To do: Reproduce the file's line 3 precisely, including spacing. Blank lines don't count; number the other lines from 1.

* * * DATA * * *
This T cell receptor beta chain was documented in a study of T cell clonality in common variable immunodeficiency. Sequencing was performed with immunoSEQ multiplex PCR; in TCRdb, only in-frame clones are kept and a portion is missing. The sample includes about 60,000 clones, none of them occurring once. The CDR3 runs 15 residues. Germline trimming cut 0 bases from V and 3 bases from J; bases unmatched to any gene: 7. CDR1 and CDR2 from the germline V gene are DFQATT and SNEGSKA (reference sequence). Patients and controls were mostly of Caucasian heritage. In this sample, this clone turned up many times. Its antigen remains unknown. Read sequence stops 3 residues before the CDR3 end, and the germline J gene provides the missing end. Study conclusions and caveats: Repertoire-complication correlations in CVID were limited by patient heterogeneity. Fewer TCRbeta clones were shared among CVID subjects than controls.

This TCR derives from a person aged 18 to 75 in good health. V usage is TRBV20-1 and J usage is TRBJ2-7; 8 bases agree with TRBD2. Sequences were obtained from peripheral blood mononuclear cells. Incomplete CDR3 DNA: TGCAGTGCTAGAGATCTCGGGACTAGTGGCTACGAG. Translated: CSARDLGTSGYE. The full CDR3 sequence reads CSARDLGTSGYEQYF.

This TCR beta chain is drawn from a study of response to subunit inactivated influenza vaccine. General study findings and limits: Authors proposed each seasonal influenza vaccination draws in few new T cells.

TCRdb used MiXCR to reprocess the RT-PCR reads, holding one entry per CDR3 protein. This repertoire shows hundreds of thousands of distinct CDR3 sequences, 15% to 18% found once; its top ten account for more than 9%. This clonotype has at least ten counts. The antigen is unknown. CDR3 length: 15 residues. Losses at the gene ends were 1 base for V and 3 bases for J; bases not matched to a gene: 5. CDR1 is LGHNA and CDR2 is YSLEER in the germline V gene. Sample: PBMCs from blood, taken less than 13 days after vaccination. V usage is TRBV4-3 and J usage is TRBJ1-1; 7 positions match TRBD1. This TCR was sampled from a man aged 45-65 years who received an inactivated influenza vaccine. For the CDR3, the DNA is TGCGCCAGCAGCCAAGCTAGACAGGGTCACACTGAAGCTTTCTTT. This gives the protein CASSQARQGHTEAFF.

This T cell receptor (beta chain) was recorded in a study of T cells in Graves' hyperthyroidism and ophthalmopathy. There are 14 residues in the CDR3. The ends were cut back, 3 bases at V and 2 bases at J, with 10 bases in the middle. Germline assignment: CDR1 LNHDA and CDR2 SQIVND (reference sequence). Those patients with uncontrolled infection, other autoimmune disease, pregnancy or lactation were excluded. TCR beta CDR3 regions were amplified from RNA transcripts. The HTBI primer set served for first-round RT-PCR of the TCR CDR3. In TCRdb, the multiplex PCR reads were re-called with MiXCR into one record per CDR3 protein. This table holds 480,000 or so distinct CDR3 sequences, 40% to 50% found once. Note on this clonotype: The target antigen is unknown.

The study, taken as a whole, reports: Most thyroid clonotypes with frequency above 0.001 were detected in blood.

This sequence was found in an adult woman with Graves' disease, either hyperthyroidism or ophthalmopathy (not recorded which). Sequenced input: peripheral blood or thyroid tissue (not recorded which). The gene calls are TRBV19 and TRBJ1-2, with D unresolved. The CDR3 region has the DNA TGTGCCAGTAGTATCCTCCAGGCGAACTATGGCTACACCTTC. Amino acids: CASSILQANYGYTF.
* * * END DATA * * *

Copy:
This TCR beta chain is drawn from a study of response to subunit inactivated influenza vaccine. General study findings and limits: Authors proposed each seasonal influenza vaccination draws in few new T cells.